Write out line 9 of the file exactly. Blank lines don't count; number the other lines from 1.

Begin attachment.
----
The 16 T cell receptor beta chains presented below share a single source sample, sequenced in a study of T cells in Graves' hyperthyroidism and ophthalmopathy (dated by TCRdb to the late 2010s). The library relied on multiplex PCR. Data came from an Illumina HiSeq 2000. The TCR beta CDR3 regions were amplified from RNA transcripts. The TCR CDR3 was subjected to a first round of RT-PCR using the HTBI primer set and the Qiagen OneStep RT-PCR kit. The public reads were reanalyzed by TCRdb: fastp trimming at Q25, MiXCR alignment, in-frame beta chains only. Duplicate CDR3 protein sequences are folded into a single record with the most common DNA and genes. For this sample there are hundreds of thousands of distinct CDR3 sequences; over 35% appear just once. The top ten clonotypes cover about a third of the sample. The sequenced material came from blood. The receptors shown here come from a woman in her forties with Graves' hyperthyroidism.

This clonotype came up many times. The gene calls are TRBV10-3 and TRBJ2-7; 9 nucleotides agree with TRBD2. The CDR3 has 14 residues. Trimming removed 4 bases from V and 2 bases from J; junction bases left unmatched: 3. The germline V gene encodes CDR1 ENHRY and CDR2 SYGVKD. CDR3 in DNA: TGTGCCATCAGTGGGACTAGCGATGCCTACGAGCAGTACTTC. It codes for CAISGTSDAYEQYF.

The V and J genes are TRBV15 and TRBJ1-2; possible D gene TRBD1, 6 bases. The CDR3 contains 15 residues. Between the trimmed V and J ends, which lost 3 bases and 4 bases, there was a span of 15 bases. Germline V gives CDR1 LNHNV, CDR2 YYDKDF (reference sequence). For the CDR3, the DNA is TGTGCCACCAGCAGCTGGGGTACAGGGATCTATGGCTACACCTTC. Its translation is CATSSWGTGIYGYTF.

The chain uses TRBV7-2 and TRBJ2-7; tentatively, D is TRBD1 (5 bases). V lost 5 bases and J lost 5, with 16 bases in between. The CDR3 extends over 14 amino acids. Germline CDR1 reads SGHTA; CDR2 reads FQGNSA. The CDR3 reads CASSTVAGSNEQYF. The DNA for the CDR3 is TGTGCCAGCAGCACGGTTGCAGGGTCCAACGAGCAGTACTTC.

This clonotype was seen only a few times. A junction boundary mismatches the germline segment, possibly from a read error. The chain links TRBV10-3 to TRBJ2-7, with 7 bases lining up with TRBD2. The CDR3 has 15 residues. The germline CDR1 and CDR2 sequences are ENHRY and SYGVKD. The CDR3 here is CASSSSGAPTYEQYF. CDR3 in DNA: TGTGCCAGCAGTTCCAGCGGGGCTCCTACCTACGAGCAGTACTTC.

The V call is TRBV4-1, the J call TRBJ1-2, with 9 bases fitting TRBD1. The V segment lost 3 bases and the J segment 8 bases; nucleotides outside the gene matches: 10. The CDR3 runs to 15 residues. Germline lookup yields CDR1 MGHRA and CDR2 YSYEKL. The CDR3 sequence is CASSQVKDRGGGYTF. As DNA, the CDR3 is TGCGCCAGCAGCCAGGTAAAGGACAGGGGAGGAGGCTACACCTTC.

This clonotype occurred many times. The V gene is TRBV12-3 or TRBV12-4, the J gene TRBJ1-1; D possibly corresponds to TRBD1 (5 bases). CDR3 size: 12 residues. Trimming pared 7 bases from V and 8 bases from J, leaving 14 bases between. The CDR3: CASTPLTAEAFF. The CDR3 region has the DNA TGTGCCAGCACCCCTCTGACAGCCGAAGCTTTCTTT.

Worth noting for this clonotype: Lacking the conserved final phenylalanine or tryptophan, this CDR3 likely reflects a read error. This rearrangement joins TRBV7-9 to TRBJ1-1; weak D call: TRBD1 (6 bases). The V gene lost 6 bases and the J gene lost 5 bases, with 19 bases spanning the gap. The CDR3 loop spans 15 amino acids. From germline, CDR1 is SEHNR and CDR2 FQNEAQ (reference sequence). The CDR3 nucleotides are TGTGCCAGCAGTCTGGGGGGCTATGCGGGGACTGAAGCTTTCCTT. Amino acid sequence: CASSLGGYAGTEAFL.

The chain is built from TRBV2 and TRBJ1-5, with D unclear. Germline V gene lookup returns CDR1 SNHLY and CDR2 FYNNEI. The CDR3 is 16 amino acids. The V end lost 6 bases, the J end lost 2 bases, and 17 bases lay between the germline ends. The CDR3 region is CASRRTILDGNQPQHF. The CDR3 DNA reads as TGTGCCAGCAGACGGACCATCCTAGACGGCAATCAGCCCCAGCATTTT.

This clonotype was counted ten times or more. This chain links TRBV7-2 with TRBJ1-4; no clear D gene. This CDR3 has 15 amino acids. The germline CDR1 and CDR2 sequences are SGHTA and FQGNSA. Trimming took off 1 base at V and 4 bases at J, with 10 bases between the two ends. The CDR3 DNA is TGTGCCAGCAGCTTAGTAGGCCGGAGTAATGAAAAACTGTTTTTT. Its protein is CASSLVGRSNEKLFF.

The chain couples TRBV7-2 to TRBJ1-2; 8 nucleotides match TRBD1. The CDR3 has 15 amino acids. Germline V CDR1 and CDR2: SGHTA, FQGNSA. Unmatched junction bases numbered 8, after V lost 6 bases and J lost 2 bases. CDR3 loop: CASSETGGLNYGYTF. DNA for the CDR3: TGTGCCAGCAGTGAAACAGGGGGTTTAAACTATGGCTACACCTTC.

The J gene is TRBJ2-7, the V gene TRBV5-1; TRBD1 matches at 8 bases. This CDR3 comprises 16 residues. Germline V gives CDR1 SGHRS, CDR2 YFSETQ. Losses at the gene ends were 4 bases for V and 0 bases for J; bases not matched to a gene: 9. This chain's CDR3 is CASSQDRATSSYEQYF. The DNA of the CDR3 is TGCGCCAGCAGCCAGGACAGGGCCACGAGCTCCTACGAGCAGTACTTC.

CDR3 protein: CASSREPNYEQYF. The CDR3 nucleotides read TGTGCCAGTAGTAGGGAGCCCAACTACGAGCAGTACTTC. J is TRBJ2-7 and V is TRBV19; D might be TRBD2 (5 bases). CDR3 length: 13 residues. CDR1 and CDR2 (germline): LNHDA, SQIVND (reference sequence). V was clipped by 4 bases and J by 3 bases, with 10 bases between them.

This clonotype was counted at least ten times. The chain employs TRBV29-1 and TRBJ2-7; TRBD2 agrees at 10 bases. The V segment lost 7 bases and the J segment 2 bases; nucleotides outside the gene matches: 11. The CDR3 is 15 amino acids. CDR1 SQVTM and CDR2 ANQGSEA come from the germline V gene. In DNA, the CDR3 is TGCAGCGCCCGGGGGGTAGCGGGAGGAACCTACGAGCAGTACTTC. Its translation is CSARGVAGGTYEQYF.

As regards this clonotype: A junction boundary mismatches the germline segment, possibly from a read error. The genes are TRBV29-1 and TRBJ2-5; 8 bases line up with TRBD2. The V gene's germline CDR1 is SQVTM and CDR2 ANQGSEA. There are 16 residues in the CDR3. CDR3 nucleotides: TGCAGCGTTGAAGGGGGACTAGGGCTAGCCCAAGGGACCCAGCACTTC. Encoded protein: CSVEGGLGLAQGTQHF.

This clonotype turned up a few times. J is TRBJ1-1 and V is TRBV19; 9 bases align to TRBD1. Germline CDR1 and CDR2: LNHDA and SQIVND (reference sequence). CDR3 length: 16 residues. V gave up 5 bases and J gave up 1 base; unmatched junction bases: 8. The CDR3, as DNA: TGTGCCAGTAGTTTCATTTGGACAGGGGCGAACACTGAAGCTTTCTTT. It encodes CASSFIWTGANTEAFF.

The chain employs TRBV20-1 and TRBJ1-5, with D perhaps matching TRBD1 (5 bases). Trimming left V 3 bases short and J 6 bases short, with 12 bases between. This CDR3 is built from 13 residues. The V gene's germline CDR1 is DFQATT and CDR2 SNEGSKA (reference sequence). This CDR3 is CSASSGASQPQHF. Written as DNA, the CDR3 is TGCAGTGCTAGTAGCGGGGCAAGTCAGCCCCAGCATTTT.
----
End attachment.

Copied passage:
The chain is built from TRBV2 and TRBJ1-5, with D unclear. Germline V gene lookup returns CDR1 SNHLY and CDR2 FYNNEI. The CDR3 is 16 amino acids. The V end lost 6 bases, the J end lost 2 bases, and 17 bases lay between the germline ends. The CDR3 region is CASRRTILDGNQPQHF. The CDR3 DNA reads as TGTGCCAGCAGACGGACCATCCTAGACGGCAATCAGCCCCAGCATTTT.